Queen Victoria hated children

history - Queen Victoria, Kaiser Wilhelm and Brexit

When the English Queen died in her summer residence in Osborne House in 1901, the German Emperor held her in his arms. Queen Victoria had expressly noted in her will that her grandson Wilhelm was under no circumstances allowed to approach her deathbed. She hated him. But her personal doctor gives in. Fourteen years later, the grandson is at war on his grandmother's country.

Family network

The concept of the British Queen did not work out. Although she married eight of her nine children to European royalty, the family network brought no peace to Europe. On the contrary, the First World War came and the end of many monarchies.

Two current biographies

Nevertheless, Queen Victoria will be celebrated intensely this year. She was born on May 24, 200 years ago to her German mother in Kensington Palace. An elaborate BBC series recounts her life. Two biographies have also been published in German. Both deal with the self-staging of the British Queen, who advised the democratically elected parliament for 63 years, countersigned its decisions, proposed laws and appointed bishops.

Prevented Irish self-government

Victoria was hostile to women's suffrage, national self-determination was of no importance to her and she drove to bloody wars in defense of her empire. It was particularly violent in rejecting self-government in Ireland. A redistribution of Irish soil seemed unthinkable to her. In 1886, she even hailed her adversary, Prime Minister William Gladstone, with an ingenious law that would have made it possible for Ireland to rule at home by splitting the Tories from behind. If Gladstone had won, there would probably have been no border between Northern Ireland and the Republic of Ireland today. Brexit would then not be a problem - with or without a customs community.

Intellectual enthusiasts for royalty

The Australian journalist Julia Baird portrays Victoria from a family perspective and with a weakness for royalist pomp. The English edition bears the imperial title: “The woman who shaped the modern world”. On the other hand, on the book cover of the German edition, it reads innocently: “The bold life of an extraordinary woman”. This caution is not necessary at all. Because the real benefit of the biography is that it shows how enlightened intellectuals still rave about the royal family to this day.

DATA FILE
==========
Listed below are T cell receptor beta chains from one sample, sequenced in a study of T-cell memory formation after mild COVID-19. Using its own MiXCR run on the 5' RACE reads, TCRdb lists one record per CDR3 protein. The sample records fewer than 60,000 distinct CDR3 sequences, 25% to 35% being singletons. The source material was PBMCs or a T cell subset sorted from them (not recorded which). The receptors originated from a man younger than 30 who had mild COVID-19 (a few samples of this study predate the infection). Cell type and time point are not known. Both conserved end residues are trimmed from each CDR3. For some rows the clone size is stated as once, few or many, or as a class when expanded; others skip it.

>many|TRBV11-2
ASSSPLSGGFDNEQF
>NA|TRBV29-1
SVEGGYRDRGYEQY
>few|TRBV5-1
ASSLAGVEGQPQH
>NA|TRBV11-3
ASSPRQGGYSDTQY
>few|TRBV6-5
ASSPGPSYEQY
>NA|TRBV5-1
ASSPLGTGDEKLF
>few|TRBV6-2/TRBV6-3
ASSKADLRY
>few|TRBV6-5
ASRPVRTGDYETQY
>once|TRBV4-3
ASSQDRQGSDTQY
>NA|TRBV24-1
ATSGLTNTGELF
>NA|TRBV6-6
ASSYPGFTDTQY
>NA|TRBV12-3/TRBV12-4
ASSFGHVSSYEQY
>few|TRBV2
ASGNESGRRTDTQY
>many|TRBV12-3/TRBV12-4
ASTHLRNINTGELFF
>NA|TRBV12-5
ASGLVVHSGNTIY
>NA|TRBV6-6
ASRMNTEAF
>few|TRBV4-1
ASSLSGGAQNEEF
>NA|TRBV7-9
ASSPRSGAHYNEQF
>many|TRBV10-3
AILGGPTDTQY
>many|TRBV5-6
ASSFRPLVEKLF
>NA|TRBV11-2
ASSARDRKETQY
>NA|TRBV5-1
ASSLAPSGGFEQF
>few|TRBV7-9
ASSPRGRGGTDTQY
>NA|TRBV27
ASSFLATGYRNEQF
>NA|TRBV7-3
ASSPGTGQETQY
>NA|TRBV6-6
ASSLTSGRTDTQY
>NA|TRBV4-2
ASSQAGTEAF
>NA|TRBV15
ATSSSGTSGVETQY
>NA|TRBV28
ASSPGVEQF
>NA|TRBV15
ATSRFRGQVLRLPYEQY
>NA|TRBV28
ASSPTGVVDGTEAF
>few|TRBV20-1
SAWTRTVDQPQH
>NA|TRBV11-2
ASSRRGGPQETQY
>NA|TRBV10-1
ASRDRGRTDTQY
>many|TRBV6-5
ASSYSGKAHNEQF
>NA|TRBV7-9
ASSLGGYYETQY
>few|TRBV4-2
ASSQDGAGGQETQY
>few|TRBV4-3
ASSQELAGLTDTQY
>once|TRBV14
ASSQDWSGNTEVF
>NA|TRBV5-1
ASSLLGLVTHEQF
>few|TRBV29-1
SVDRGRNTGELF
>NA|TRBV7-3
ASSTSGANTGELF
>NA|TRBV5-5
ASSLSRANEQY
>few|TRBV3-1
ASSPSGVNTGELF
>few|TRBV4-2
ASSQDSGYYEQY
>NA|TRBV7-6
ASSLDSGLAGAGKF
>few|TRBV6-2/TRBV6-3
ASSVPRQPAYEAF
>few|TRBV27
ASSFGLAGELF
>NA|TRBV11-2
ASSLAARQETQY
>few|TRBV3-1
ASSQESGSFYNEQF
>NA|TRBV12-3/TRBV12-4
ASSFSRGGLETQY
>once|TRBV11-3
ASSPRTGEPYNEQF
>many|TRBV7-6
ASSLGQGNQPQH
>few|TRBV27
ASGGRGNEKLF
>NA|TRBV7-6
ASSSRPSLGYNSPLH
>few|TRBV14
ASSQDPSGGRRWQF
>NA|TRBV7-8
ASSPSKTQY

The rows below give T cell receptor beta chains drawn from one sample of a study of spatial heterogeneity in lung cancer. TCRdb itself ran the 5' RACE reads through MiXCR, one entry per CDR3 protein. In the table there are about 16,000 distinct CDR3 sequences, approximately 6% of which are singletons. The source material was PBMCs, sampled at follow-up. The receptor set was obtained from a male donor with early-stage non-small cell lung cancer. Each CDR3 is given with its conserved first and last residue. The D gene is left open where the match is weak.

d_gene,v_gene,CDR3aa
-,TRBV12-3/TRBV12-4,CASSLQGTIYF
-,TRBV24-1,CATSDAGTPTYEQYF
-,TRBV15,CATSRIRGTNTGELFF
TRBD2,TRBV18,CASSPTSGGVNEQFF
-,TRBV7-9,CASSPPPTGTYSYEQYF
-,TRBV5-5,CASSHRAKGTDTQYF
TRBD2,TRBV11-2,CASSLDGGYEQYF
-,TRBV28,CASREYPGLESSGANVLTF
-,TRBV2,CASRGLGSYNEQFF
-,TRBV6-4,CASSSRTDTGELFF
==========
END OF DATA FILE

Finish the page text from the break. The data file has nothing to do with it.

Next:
Intervention from Australia

As an experienced columnist, Baird is able to tell the immense material in a simple and exciting way by also offering identification options. She backs her sources, likes to quote, and it's worth reading her footnotes. She has read thousands of documents on this. It wasn't easy, as access to the Royal Archives in Windsor is a privilege. Only after the intervention of the Australian Governor General was Baird allowed to inspect Victoria's letters and notebooks.

Prince Albert ensured moral rigor

Queen Victoria moves surprisingly close to the reader. At the age of eleven, she realized that she was likely to become queen. At the age of 18 she took power over her kingdom and at 19 she married Prince Albert from Saxe-Coburg. Then the children come and she shares her power for 21 years. Was she a lustful wife, but a disinterested mother? Did she love her children beyond what was customary at the time? Baird discusses such questions in great detail and reveals that Prince Albert cultivated Victorian moral rigor. A sense of family, thrift and marital loyalty were particularly close to Albert's heart. The bourgeois Christmas room was his invention.